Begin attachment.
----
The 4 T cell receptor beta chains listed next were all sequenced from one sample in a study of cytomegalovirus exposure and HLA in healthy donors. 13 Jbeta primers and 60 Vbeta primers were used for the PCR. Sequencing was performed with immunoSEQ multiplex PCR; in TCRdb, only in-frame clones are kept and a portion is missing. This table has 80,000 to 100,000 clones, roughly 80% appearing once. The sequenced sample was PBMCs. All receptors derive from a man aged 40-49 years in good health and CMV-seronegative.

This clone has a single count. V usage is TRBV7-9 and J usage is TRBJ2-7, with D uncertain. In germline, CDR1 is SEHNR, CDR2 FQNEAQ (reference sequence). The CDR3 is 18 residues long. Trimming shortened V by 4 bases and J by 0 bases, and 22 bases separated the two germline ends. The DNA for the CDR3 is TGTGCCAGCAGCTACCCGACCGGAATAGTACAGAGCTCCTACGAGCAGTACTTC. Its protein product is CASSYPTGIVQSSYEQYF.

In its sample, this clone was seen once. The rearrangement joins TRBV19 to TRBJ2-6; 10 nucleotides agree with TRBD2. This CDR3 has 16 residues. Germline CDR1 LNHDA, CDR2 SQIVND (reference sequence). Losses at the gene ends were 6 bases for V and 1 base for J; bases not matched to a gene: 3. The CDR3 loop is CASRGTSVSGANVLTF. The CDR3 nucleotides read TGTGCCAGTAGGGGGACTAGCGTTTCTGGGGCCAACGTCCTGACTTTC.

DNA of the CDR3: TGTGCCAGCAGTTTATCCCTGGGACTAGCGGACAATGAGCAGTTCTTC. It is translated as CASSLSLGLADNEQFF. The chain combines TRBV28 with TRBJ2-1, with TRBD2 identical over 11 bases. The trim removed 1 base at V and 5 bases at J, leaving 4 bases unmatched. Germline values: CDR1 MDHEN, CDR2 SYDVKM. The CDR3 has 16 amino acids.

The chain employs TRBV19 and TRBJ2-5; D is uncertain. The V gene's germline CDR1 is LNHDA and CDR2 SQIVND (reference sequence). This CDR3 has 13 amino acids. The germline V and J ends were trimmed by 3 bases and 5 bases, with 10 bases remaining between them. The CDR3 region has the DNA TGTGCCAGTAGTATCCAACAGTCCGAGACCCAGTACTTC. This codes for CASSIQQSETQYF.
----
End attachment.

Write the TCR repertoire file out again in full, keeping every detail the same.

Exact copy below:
The 4 T cell receptor beta chains listed next were all sequenced from one sample in a study of cytomegalovirus exposure and HLA in healthy donors. 13 Jbeta primers and 60 Vbeta primers were used for the PCR. Sequencing was performed with immunoSEQ multiplex PCR; in TCRdb, only in-frame clones are kept and a portion is missing. This table has 80,000 to 100,000 clones, roughly 80% appearing once. The sequenced sample was PBMCs. All receptors derive from a man aged 40-49 years in good health and CMV-seronegative.

This clone has a single count. V usage is TRBV7-9 and J usage is TRBJ2-7, with D uncertain. In germline, CDR1 is SEHNR, CDR2 FQNEAQ (reference sequence). The CDR3 is 18 residues long. Trimming shortened V by 4 bases and J by 0 bases, and 22 bases separated the two germline ends. The DNA for the CDR3 is TGTGCCAGCAGCTACCCGACCGGAATAGTACAGAGCTCCTACGAGCAGTACTTC. Its protein product is CASSYPTGIVQSSYEQYF.

In its sample, this clone was seen once. The rearrangement joins TRBV19 to TRBJ2-6; 10 nucleotides agree with TRBD2. This CDR3 has 16 residues. Germline CDR1 LNHDA, CDR2 SQIVND (reference sequence). Losses at the gene ends were 6 bases for V and 1 base for J; bases not matched to a gene: 3. The CDR3 loop is CASRGTSVSGANVLTF. The CDR3 nucleotides read TGTGCCAGTAGGGGGACTAGCGTTTCTGGGGCCAACGTCCTGACTTTC.

DNA of the CDR3: TGTGCCAGCAGTTTATCCCTGGGACTAGCGGACAATGAGCAGTTCTTC. It is translated as CASSLSLGLADNEQFF. The chain combines TRBV28 with TRBJ2-1, with TRBD2 identical over 11 bases. The trim removed 1 base at V and 5 bases at J, leaving 4 bases unmatched. Germline values: CDR1 MDHEN, CDR2 SYDVKM. The CDR3 has 16 amino acids.

The chain employs TRBV19 and TRBJ2-5; D is uncertain. The V gene's germline CDR1 is LNHDA and CDR2 SQIVND (reference sequence). This CDR3 has 13 amino acids. The germline V and J ends were trimmed by 3 bases and 5 bases, with 10 bases remaining between them. The CDR3 region has the DNA TGTGCCAGTAGTATCCAACAGTCCGAGACCCAGTACTTC. This codes for CASSIQQSETQYF.